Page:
Leaders from the Aviation and Missile Command attended the 2023 Army Aviation Mission Solutions Summit held in Nashville, Tennessee April 26-28.
The annual event is hosted by the Army Aviation Association of America and is the only opportunity for the entire Army aviation community to gather in one place, at one time, to focus solely on Army aviation issues. This year’s theme was the “40th Anniversary of the Army Aviation Branch: Honoring the Past and Transforming for the Future.”
Maj. Gen. Tom O’Connor, AMCOM commanding general, was a key participant in numerous forums throughout the event. During his presentation to National Guard aviators, he explained limitations can persist without proper and accurate upkeep.
“We can't do all the operational stuff without maintenance and sustainment,” he said.
He also focused on readiness, supply availability and the overall capacity to resolve unforeseen issues. He said AMCOM is constantly looking at ways to leverage technology in order to be more precise in their sustainment capabilities across the board, and he assured them that AMCOM is doing all it can to keep them operational.
“Supply availability is one of my core missions,” he said. “The goal is to provide you the material needed to maintain your weapons systems and aircraft.”
Another topic squarely on O’Connor’s mind at the event was the modernization efforts at Corpus Christi Army Depot and Letterkenny Army Depot, as they provide strategic depth and readiness.
Letterkenny Army Depot is primarily responsible for overhauling supply readiness associated with weapons systems, such as the High Mobility Artillery Rocket System and the MIM-104 Patriot. Planned improvements to LEAD include future precision fires remanufacturing, and a modernized and adaptive joint missile maintenance facility.
“They've been instrumental in ensuring we have the capacity and capability to support our nation,” O’Connor said.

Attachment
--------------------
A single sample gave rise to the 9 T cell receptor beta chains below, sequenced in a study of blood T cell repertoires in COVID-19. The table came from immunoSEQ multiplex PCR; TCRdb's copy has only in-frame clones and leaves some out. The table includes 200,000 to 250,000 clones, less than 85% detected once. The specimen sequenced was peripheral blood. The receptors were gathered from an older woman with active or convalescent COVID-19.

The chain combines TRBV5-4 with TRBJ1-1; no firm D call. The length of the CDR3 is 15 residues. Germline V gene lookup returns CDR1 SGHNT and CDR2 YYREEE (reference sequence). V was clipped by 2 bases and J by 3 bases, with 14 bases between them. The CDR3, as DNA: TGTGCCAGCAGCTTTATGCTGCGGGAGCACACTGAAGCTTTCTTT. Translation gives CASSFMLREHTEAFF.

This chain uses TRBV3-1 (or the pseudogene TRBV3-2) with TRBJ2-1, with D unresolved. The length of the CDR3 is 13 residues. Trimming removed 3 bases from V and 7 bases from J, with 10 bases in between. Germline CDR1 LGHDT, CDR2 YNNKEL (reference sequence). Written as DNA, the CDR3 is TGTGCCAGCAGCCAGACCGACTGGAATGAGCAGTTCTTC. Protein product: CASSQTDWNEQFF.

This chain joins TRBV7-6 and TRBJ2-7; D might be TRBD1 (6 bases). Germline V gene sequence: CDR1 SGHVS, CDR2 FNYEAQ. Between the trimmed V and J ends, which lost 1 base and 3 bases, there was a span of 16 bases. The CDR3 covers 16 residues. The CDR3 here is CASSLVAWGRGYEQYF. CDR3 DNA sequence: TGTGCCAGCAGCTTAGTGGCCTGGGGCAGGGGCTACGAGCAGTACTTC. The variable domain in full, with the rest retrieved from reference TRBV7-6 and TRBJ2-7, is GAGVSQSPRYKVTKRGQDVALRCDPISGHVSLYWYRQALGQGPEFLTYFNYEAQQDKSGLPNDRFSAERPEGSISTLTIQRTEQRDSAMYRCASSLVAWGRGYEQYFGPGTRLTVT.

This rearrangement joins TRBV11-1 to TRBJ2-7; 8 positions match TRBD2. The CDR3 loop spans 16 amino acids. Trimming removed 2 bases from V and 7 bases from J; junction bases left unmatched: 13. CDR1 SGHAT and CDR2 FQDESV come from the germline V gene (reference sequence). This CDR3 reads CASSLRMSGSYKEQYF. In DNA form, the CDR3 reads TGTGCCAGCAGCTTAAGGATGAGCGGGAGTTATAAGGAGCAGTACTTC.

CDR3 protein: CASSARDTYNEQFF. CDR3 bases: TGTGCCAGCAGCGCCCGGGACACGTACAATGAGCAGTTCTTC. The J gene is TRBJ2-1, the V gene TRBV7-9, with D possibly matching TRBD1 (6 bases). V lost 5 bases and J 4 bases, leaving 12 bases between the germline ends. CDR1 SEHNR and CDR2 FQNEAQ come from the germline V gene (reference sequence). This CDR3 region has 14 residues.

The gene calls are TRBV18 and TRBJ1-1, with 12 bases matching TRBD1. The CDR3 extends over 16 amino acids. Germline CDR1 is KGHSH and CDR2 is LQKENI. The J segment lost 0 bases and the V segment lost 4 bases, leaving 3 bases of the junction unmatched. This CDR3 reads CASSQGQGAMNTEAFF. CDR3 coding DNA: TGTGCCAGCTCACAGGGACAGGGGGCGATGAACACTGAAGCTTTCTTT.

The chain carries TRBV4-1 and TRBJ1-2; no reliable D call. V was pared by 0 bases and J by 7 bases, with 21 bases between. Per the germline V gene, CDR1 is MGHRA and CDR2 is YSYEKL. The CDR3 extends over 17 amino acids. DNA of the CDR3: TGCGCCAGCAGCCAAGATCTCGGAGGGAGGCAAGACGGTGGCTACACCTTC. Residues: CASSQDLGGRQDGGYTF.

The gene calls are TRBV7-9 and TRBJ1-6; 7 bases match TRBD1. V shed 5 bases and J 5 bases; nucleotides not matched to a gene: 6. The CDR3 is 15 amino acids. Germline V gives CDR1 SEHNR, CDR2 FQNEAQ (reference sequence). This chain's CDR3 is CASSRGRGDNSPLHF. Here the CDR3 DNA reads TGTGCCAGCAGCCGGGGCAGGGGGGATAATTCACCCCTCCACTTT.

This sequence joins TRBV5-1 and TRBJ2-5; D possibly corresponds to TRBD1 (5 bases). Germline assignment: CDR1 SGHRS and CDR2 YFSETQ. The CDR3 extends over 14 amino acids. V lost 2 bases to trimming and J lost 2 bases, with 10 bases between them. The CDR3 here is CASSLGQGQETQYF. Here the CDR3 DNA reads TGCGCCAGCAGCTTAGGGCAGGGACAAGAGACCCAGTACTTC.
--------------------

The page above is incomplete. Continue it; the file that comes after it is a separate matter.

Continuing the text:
Corpus Christi Army Depot is the premier helicopter repair facility in the world. However, supply chain issues are always a concern as the demand for parts and materials continuously grows. Parts can be difficult to find as some are no longer being manufactured, or there is a reliance on a single-source of supply.
“Our demands over the past 10 years are different than our demands today and going forward,” O’Connor said. “As obsolescence starts to impact some of our current systems, we’re trying to mitigate that risk through our program management offices to identify which of those parts can be replaced.”
Improvements planned for CCAD include a modernized powertrain facility for enduring platforms to enable support for Future Vertical Lift and an aircraft remanufacturing facility.
“I'm very pleased with the organic industrial base modernization plan that's been laid out by the Army,” O’Connor said of the planned improvements at the two depots. “I'm so proud of what our depots do. They really are a strategic readiness enabler for the nation.”
This year AAAA brought together Army aviation units from the active component, National Guard and reserve, as well as the program executive offices and industry partners. The three-day event included professional sessions hosted by Army leaders, to include Chief of Staff of the Army Gen. James McConville, and media roundtables and working groups. The majority of the discussions centered around modernization initiatives and new systems the Army is looking to procure in the next five to 10 years and building the Army of 2030.
While much of the attention was on Future Vertical Lift, attendees were sure to interact and collaborate with other industry partners working toward building platforms and weapons systems that will define the future of aviation for the military.
In addition to readiness and modernization, O’Connor also highlighted his No. 1 AMCOM priority, people.
“We have a wonderful workforce,” he said. “They are a strategic insurance policy for the defense industrial base, and they enable us to support the warfighter.”